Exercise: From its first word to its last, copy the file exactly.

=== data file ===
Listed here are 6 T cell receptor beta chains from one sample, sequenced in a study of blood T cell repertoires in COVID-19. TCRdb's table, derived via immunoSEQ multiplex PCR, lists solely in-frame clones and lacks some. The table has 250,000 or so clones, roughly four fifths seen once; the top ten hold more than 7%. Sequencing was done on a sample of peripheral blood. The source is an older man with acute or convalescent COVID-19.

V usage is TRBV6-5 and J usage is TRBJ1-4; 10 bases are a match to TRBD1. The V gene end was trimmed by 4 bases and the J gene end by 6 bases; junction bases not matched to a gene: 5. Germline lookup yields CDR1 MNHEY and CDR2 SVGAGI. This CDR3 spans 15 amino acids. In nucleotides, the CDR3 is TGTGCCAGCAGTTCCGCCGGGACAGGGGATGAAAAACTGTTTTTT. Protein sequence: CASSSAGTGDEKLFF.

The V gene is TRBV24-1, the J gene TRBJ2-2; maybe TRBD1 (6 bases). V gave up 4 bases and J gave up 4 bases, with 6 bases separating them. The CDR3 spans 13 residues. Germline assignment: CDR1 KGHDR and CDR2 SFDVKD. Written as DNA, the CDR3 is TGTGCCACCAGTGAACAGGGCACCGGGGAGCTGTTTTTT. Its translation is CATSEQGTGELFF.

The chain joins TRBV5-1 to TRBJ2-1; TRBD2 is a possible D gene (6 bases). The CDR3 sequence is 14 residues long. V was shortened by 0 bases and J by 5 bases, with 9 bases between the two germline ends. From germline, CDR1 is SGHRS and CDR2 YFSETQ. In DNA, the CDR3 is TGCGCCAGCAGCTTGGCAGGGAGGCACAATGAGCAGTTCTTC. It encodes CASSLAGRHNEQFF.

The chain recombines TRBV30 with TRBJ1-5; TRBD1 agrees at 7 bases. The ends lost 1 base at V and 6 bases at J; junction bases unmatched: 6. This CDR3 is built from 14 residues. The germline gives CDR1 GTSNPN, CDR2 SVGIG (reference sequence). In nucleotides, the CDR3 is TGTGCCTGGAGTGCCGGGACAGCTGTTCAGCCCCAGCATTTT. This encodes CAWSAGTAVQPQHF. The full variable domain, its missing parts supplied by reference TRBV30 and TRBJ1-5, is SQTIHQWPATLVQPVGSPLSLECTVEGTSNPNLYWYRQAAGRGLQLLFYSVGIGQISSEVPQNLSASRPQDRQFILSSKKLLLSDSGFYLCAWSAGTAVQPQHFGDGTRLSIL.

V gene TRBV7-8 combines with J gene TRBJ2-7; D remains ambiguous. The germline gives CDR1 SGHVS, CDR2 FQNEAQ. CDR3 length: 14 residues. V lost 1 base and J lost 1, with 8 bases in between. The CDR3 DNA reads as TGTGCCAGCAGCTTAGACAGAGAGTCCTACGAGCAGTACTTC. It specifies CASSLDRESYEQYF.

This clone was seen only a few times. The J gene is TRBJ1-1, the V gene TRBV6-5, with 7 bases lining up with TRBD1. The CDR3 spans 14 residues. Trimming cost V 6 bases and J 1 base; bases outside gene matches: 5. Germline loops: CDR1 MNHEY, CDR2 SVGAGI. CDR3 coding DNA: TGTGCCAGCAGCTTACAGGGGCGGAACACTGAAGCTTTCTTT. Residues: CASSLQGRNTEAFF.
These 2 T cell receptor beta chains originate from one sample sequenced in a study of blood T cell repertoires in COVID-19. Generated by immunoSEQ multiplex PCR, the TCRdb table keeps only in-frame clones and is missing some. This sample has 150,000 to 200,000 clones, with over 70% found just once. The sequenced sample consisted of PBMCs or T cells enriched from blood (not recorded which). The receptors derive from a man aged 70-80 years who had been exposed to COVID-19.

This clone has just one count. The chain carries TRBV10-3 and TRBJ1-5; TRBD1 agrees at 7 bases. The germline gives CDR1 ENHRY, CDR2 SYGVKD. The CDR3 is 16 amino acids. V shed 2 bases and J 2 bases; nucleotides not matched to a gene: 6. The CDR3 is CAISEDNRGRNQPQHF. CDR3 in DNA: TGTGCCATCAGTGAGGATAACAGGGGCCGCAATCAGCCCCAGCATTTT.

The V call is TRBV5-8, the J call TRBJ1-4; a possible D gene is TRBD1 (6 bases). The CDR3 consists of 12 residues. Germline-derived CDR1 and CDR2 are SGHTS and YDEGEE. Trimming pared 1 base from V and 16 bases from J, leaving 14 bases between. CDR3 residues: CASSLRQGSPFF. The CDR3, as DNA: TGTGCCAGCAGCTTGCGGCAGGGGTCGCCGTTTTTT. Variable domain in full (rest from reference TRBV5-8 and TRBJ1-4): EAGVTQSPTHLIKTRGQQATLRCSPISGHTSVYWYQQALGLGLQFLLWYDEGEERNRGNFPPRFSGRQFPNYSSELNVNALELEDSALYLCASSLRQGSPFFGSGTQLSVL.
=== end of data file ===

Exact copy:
Listed here are 6 T cell receptor beta chains from one sample, sequenced in a study of blood T cell repertoires in COVID-19. TCRdb's table, derived via immunoSEQ multiplex PCR, lists solely in-frame clones and lacks some. The table has 250,000 or so clones, roughly four fifths seen once; the top ten hold more than 7%. Sequencing was done on a sample of peripheral blood. The source is an older man with acute or convalescent COVID-19.

V usage is TRBV6-5 and J usage is TRBJ1-4; 10 bases are a match to TRBD1. The V gene end was trimmed by 4 bases and the J gene end by 6 bases; junction bases not matched to a gene: 5. Germline lookup yields CDR1 MNHEY and CDR2 SVGAGI. This CDR3 spans 15 amino acids. In nucleotides, the CDR3 is TGTGCCAGCAGTTCCGCCGGGACAGGGGATGAAAAACTGTTTTTT. Protein sequence: CASSSAGTGDEKLFF.

The V gene is TRBV24-1, the J gene TRBJ2-2; maybe TRBD1 (6 bases). V gave up 4 bases and J gave up 4 bases, with 6 bases separating them. The CDR3 spans 13 residues. Germline assignment: CDR1 KGHDR and CDR2 SFDVKD. Written as DNA, the CDR3 is TGTGCCACCAGTGAACAGGGCACCGGGGAGCTGTTTTTT. Its translation is CATSEQGTGELFF.

The chain joins TRBV5-1 to TRBJ2-1; TRBD2 is a possible D gene (6 bases). The CDR3 sequence is 14 residues long. V was shortened by 0 bases and J by 5 bases, with 9 bases between the two germline ends. From germline, CDR1 is SGHRS and CDR2 YFSETQ. In DNA, the CDR3 is TGCGCCAGCAGCTTGGCAGGGAGGCACAATGAGCAGTTCTTC. It encodes CASSLAGRHNEQFF.

The chain recombines TRBV30 with TRBJ1-5; TRBD1 agrees at 7 bases. The ends lost 1 base at V and 6 bases at J; junction bases unmatched: 6. This CDR3 is built from 14 residues. The germline gives CDR1 GTSNPN, CDR2 SVGIG (reference sequence). In nucleotides, the CDR3 is TGTGCCTGGAGTGCCGGGACAGCTGTTCAGCCCCAGCATTTT. This encodes CAWSAGTAVQPQHF. The full variable domain, its missing parts supplied by reference TRBV30 and TRBJ1-5, is SQTIHQWPATLVQPVGSPLSLECTVEGTSNPNLYWYRQAAGRGLQLLFYSVGIGQISSEVPQNLSASRPQDRQFILSSKKLLLSDSGFYLCAWSAGTAVQPQHFGDGTRLSIL.

V gene TRBV7-8 combines with J gene TRBJ2-7; D remains ambiguous. The germline gives CDR1 SGHVS, CDR2 FQNEAQ. CDR3 length: 14 residues. V lost 1 base and J lost 1, with 8 bases in between. The CDR3 DNA reads as TGTGCCAGCAGCTTAGACAGAGAGTCCTACGAGCAGTACTTC. It specifies CASSLDRESYEQYF.

This clone was seen only a few times. The J gene is TRBJ1-1, the V gene TRBV6-5, with 7 bases lining up with TRBD1. The CDR3 spans 14 residues. Trimming cost V 6 bases and J 1 base; bases outside gene matches: 5. Germline loops: CDR1 MNHEY, CDR2 SVGAGI. CDR3 coding DNA: TGTGCCAGCAGCTTACAGGGGCGGAACACTGAAGCTTTCTTT. Residues: CASSLQGRNTEAFF.
These 2 T cell receptor beta chains originate from one sample sequenced in a study of blood T cell repertoires in COVID-19. Generated by immunoSEQ multiplex PCR, the TCRdb table keeps only in-frame clones and is missing some. This sample has 150,000 to 200,000 clones, with over 70% found just once. The sequenced sample consisted of PBMCs or T cells enriched from blood (not recorded which). The receptors derive from a man aged 70-80 years who had been exposed to COVID-19.

This clone has just one count. The chain carries TRBV10-3 and TRBJ1-5; TRBD1 agrees at 7 bases. The germline gives CDR1 ENHRY, CDR2 SYGVKD. The CDR3 is 16 amino acids. V shed 2 bases and J 2 bases; nucleotides not matched to a gene: 6. The CDR3 is CAISEDNRGRNQPQHF. CDR3 in DNA: TGTGCCATCAGTGAGGATAACAGGGGCCGCAATCAGCCCCAGCATTTT.

The V call is TRBV5-8, the J call TRBJ1-4; a possible D gene is TRBD1 (6 bases). The CDR3 consists of 12 residues. Germline-derived CDR1 and CDR2 are SGHTS and YDEGEE. Trimming pared 1 base from V and 16 bases from J, leaving 14 bases between. CDR3 residues: CASSLRQGSPFF. The CDR3, as DNA: TGTGCCAGCAGCTTGCGGCAGGGGTCGCCGTTTTTT. Variable domain in full (rest from reference TRBV5-8 and TRBJ1-4): EAGVTQSPTHLIKTRGQQATLRCSPISGHTSVYWYQQALGLGLQFLLWYDEGEERNRGNFPPRFSGRQFPNYSSELNVNALELEDSALYLCASSLRQGSPFFGSGTQLSVL.